Federal judge orders Ariz. to recognize deceased man’s same-sex marriage

Fred McQuire and George Martinez

Fred McQuire and George Martinez Lambda Legal

Fred McQuire and George MartinezLambda Legal

Fred McQuire (left) and George Martinez

Updated: 8:45 p.m. MST

PHOENIX — In a ruling that calls into question Arizona’s same-sex marriage ban, a judge handed a victory Friday to a gay man who lost his spouse to cancer last month and was denied death benefits because the state prohibits same-sex unions.

U.S. District Judge John Sedwick allowed Fred McQuire to be listed on his spouse’s death certificate, marking another development in the national debate over gay marriage as state and federal judges across the country have struck down bans in more than a dozen states at a rapid rate since a landmark U.S. Supreme Court ruling last year.

Friday’s decision only applied to McQuire, but the judge signaled that Arizona’s gay marriage ban may not hold up after he hears a broader challenge to the constitutionality of the law.

“The court has not yet decided whether there is a conflict between Arizona law and the Constitution, but the court has decided that it is probable that there is such a conflict that Arizona will be required to permit same-sex marriages,” said Sedwick, who was nominated to the federal bench in 1992 by President George H.W. Bush.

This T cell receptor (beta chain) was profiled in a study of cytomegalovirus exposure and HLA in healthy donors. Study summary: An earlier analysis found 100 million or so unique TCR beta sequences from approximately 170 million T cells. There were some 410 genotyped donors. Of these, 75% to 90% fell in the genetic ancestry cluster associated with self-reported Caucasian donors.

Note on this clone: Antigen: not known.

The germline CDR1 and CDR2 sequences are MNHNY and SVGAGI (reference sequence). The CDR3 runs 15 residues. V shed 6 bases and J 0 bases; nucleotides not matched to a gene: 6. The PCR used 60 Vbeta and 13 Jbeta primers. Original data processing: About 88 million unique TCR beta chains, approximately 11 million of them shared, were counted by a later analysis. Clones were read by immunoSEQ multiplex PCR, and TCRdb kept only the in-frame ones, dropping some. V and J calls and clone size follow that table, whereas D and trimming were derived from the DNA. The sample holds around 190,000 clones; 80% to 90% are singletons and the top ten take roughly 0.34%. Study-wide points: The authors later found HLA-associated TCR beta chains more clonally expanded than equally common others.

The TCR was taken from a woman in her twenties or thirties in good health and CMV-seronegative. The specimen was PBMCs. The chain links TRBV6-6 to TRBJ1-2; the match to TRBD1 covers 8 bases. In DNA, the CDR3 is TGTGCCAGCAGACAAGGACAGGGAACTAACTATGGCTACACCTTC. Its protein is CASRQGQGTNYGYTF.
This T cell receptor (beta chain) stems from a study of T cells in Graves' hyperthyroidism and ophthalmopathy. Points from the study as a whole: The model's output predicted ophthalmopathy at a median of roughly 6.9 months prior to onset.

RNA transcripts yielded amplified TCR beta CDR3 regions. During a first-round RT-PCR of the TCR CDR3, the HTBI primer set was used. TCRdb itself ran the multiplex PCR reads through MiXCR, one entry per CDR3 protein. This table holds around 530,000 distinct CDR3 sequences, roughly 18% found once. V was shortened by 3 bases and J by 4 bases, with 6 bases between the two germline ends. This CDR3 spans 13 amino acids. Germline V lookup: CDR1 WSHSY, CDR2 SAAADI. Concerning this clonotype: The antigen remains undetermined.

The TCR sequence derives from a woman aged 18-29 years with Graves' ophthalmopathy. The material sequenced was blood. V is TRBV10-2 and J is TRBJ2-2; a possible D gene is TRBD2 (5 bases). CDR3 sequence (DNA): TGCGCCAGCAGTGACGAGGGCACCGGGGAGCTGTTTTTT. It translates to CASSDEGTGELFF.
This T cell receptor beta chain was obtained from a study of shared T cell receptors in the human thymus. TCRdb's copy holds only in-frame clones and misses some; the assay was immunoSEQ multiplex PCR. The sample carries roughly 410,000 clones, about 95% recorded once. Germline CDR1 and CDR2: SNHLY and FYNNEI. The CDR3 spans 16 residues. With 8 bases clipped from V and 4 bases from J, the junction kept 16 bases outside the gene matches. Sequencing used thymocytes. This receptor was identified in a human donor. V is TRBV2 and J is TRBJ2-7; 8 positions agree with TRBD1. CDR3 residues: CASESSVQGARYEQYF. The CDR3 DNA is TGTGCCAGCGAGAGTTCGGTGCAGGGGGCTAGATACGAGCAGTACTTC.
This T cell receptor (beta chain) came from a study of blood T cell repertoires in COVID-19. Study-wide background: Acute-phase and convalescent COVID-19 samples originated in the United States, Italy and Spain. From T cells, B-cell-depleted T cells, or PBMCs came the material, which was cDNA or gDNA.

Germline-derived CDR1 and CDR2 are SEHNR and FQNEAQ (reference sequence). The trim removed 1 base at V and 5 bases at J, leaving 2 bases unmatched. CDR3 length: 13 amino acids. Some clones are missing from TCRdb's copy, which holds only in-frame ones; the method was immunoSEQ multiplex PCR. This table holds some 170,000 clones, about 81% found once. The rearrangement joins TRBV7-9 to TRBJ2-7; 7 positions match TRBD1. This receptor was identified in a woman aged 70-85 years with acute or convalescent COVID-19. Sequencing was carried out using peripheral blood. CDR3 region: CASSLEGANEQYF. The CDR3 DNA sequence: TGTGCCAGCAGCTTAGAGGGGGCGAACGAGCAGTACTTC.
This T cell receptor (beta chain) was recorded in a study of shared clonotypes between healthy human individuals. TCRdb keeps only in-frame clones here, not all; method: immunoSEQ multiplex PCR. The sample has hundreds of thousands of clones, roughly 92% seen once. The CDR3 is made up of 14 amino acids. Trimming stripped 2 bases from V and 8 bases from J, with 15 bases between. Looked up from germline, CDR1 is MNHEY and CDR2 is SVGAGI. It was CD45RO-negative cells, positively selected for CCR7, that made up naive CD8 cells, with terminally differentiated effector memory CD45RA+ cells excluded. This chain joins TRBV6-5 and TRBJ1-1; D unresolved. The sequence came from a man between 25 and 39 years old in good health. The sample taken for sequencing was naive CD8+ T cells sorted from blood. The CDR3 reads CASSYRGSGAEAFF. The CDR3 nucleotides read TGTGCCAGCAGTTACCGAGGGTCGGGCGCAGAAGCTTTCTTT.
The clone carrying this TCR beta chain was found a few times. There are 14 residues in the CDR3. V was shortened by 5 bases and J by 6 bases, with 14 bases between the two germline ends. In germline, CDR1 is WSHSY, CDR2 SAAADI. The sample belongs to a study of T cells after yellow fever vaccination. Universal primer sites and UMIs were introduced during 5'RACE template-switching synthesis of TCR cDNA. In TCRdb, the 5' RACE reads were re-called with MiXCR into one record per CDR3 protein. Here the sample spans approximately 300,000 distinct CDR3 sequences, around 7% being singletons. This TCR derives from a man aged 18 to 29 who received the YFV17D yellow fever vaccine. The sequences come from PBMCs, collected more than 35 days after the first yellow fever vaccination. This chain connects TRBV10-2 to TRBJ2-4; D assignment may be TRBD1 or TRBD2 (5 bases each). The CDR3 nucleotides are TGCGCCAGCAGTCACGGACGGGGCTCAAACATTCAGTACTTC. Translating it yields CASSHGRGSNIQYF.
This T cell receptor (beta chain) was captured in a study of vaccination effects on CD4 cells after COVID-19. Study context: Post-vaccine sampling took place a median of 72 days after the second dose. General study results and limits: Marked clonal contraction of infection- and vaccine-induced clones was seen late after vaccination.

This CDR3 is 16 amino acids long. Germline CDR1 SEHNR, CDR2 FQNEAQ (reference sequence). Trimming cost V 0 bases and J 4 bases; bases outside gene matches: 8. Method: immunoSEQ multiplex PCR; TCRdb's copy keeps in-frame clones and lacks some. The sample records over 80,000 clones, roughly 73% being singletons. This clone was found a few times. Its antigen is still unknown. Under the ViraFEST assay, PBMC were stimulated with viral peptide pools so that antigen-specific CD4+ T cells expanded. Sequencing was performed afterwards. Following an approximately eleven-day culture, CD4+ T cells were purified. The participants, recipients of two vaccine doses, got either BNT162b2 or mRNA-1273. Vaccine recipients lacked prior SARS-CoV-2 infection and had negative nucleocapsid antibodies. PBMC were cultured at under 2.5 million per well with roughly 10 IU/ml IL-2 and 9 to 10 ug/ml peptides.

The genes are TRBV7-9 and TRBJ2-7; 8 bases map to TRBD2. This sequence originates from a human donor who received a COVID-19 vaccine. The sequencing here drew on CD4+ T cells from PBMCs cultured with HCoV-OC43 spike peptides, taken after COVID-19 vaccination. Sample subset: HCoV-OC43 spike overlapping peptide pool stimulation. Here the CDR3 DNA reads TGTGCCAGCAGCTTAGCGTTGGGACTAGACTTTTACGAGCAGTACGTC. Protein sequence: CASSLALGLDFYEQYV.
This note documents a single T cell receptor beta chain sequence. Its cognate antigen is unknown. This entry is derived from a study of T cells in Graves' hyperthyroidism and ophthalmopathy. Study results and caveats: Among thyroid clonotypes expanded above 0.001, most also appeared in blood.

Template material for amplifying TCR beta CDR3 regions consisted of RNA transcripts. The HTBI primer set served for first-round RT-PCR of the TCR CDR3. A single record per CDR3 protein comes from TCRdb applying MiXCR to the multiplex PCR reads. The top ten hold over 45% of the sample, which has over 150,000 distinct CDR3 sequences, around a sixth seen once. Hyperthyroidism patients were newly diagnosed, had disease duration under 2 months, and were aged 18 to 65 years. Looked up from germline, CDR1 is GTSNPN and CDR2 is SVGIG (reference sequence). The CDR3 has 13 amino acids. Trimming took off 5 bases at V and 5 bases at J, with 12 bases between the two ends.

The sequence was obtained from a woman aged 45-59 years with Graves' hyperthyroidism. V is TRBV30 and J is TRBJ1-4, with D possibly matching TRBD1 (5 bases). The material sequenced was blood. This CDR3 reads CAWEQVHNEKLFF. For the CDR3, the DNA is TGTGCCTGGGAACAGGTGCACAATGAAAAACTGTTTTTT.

A death certificate listing McQuire as the surviving spouse of George Martinez was issued late Friday afternoon at a state records office in Tucson, one of McQuire’s lawyers said.

McQuire and Martinez were partners of 45 years who got married in California this summer, fulfilling one of their final wishes as they both dealt with serious health issues.

Martinez, a Vietnam War veteran, was in the throes of pancreatic cancer blamed on exposure to Agent Orange when they got married, calling it “demeaning and unfair” to have to go to another state to exchange their vows.

Martinez died in late August, but his spouse was unable to receive Social Security and veteran benefits because Arizona bans gay marriage.

Sedwick quickly issued an order granting McQuire’s request to be listed on Martinez’s death certificate as the surviving spouse, which McQuire hoped would qualify him for the federal benefits. But Sedwick said federal regulations unrelated to the legality of gay marriage mean McQuire will not be able to succeed in getting the benefits.

The request from the couple from Green Valley, Arizona, was made as part of a lawsuit in which 19 people are challenging the state’s ban on same-sex marriages. The lawsuit alleges that the ban violates the U.S. Constitution.

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